“They are becoming a lot more stylish, with more options, like removable earpieces for warmer weather use and much better venting. We carry Skycap by Red, which has open and close venting and soft earpieces for added comfort, and removable padding to customize size. A helmet will keep you warm in the cold weather, too.”

Kyle Amon, manager at The Board Barn (at First Stop Ski and Snowboard Shop, Junction Routes 4 & 100, Killington, 422-9050) heartily agrees on helmet use. “I’m an experienced snowboarder, riding for 10 years, and last year, I lost an edge and tumbled into the trees. My helmet was cracked open, but my head was ok! Now, I’m a confirmed helmet wearer. People wait until after they have an accident, but it’s much better to start wearing one from the beginning.”

Remember that every time you have a serious helmet impact, including dropping it, you should replace your helmet so it can do its job. The Board Barn sells four brands of helmets as well as Red/Burton impact gloves with padding built in to help prevent wrist injuries, and an easy-in-easy-out Velcro safety leash by Da Kine.

It is important to drink plenty of water while riding. “Hydration helps prevent cramping, and will keep you on the hill longer having fun,” said Patrick Giordano, manager of Black Dog Sports (Mountain Green, Killington, 422-4281). They sell Da Kine insulated backpack hydration systems. Other favorites of Patrick’s, available at Black Dog, are a locking safety leash for convenience - it means not having to carry a separate lock, Spring gloves with less insulation for comfort and dexterity, and backpacks that carry snowboards. “You can strap on your board, lunch and gear and get away from the crowds.”

“Our shop is known for excellent tuning service t o boards. If you get to the mountain and the snow is too moist, Race Paste rub on wax by Test Pilot will make your board fast,” added Patrick. Black Dog also sells a photo chromatic goggle, the Carrera Testa that changes from light to dark and works, “incredibly well in flat light.”

Boards and Bindings - Rent or Buy?

Marc Adami, owner of Forerunner Ski Shop (Killington Rd., Killington, 422-3950), gives these three pieces of advice to his customers that are new to snowboarding: “Rent a helmet, always look down the hill to where you want to turn, and take a lesson.” He commented, “It seems so obvious now, but when I finally started looking down the hill, and gliding, I started linking my turns. Looking ahead downhill instead of at my feet was the missing piece of the the puzzle for me.”

Marc said boarders should probably rent at least the first five times they go out. By then, they will start to have an idea of how much length and flex on the board is comfortable for them. “Renting will probably save you money in the long run. Speed is easier to control with a shorter board. If it’s too long, you carry more speed than you want or need to. As you progress, you may want a little stiffer board for carving and a softer board for the park.” Marc added, “Keep a sense of humor in the learning phase - you’ll need it!” Don’t forget: “Kneepads are key. Gloves with wrist guards are also a great idea. We sell Level Gore-Tex - it’s a great system.”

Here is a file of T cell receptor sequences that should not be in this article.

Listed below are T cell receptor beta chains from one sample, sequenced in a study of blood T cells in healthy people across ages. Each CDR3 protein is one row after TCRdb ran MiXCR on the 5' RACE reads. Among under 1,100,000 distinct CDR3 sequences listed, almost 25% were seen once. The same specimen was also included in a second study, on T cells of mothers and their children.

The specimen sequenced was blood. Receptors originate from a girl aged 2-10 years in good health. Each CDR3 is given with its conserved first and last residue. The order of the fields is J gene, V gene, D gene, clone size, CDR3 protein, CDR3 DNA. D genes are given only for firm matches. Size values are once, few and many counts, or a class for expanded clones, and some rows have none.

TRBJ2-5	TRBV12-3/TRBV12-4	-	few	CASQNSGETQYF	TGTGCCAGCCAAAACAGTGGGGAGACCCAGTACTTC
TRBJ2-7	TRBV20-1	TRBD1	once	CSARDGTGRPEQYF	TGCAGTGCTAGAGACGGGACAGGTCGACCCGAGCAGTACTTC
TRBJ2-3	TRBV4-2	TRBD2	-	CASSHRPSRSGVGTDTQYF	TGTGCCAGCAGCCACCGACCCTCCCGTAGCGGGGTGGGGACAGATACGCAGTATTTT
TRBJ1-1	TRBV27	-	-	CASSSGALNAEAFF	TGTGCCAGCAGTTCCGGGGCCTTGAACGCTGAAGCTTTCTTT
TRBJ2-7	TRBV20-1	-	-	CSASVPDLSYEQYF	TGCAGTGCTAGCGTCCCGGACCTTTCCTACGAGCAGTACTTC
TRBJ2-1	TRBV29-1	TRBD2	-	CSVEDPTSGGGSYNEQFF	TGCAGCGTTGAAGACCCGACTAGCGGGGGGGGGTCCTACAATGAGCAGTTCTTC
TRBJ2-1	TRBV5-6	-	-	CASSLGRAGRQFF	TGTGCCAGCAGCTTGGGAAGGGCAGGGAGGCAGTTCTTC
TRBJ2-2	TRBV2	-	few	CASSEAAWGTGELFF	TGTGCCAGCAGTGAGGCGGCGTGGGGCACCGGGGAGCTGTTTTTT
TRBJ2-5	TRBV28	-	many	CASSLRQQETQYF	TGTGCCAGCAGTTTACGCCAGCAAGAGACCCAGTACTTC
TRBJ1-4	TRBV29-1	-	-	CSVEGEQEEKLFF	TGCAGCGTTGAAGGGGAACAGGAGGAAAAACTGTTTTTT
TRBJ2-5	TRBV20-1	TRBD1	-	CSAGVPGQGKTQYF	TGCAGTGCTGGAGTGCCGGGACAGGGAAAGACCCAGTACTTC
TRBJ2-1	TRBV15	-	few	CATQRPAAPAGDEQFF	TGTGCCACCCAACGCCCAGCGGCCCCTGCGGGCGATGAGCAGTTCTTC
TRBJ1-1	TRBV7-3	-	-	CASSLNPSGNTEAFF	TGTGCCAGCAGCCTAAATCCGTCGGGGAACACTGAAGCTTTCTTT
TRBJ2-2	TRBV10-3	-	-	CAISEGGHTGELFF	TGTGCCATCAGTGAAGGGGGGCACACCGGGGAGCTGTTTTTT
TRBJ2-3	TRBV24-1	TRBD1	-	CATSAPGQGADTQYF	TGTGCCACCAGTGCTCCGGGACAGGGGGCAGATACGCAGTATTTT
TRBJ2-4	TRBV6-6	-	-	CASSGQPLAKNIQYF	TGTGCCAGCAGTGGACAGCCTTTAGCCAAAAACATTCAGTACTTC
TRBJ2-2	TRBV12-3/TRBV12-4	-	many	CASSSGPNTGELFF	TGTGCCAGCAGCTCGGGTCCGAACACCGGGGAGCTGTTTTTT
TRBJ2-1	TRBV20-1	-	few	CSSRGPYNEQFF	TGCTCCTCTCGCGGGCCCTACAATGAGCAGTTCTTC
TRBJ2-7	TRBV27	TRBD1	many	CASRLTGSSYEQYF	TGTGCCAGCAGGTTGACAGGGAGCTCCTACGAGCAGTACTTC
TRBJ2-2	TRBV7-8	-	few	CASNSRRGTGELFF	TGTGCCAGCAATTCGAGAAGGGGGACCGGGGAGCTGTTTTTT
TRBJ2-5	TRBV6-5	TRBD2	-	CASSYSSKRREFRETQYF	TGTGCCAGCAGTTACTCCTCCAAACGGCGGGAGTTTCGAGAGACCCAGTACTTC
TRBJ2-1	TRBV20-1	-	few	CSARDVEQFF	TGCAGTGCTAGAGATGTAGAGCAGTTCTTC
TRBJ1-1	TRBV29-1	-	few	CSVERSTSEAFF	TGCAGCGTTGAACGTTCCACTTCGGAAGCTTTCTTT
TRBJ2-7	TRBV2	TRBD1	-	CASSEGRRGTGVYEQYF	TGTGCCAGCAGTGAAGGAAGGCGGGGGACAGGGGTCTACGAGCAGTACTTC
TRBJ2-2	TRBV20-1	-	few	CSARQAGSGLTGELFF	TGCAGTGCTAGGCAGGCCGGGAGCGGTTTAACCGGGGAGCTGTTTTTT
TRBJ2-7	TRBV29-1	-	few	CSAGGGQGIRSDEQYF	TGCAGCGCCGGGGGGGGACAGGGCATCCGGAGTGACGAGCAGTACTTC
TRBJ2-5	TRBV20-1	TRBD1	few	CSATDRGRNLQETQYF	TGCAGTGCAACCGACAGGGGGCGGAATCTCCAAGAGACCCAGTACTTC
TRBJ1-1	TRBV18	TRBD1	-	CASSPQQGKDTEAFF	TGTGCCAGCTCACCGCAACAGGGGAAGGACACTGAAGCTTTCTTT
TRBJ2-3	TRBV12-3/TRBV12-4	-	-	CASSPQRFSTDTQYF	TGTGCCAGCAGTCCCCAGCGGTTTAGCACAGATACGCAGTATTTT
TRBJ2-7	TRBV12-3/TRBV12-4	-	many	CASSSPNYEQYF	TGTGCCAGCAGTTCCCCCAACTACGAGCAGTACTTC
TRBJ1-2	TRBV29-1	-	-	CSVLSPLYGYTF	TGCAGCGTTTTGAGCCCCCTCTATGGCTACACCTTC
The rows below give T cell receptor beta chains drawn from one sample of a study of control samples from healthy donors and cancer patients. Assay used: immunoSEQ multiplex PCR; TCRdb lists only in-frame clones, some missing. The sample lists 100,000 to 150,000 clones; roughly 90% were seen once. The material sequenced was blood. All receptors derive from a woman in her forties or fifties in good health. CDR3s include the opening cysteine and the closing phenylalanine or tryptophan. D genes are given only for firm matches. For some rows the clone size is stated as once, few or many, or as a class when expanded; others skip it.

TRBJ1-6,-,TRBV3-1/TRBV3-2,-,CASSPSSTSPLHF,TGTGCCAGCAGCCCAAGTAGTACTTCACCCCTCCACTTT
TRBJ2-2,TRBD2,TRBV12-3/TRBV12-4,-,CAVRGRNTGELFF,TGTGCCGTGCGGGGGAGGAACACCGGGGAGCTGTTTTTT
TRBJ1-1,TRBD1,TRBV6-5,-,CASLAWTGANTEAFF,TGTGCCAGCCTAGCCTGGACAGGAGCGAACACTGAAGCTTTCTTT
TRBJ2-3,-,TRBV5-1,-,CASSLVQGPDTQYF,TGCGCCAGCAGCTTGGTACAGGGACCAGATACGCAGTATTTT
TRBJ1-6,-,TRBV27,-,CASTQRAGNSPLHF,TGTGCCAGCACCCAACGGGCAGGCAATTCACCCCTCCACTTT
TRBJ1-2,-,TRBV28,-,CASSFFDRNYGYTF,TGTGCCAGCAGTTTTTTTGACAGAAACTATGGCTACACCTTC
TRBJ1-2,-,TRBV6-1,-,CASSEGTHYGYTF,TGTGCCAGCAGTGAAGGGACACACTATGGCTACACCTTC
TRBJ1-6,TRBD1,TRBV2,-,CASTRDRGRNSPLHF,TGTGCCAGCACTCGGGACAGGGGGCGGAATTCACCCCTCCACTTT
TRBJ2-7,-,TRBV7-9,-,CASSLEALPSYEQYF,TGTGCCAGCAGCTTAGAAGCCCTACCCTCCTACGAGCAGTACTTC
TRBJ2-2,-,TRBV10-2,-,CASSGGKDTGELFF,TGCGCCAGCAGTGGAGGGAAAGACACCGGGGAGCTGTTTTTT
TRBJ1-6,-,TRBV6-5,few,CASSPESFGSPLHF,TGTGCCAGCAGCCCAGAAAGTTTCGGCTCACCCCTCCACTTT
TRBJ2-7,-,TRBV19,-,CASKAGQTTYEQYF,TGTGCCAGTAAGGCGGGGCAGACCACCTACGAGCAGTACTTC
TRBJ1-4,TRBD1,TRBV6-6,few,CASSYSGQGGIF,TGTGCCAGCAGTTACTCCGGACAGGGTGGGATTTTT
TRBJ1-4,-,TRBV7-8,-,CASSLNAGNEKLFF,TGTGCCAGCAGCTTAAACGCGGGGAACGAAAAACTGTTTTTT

Crissports at The Shops at the Shack (Route 4 and Killington Rd., Killington, 422-6800), carries three boards that will be easier for beginners to ride; the Burton Cruzer, Burton Feather for women, and Rossignol Nomad. They are designed to be lightweight for less fatigue, easier and smoother to turn, and easier to repair. Clark Rogers at Crissports said it is extremely important to have! your bindings custom adjusted to the boot you wear.

“I see a lot of people on the mountain with sloppy straps,” said Clark. “Every time I put a board together for a customer, I make sure the bindings are adjusted correctly for the boot size and placed in the right spot on the board. If not, it can lead to ankle injuries, less control, difficult turning, and can make the learning process almost impossible.”

Step-in bindings may be a good idea the first few times out, simply because there are so many new body dynamics to deal with. Northern Ski Works (10 Main St., Ludlow, 228-3344 and Killington Rd., Killington 422-9675), carries the Rossignol step-in bindings and Craig O’Connor at Northern said, “Step-ins are great for everyone, but especially for novices, they are a great learning tool. They are very convenient and user-friendly, riders spend a lot less time sitting on the snow. They can stand up and step right in.”

Another solution is Flow Bindings, which are a hybrid between step-ins and straps. These are what I ride, and I cruise off, leaving my friends sitting in the snow at the top, since these bindings are so quick to click into. Locally, Flow Bindings are available only at Surf the Earth. Brian Ryther at Surf said, “We get a lot of people who search them out, because they are so comfortable and convenient. A lot of them are instructors, too.”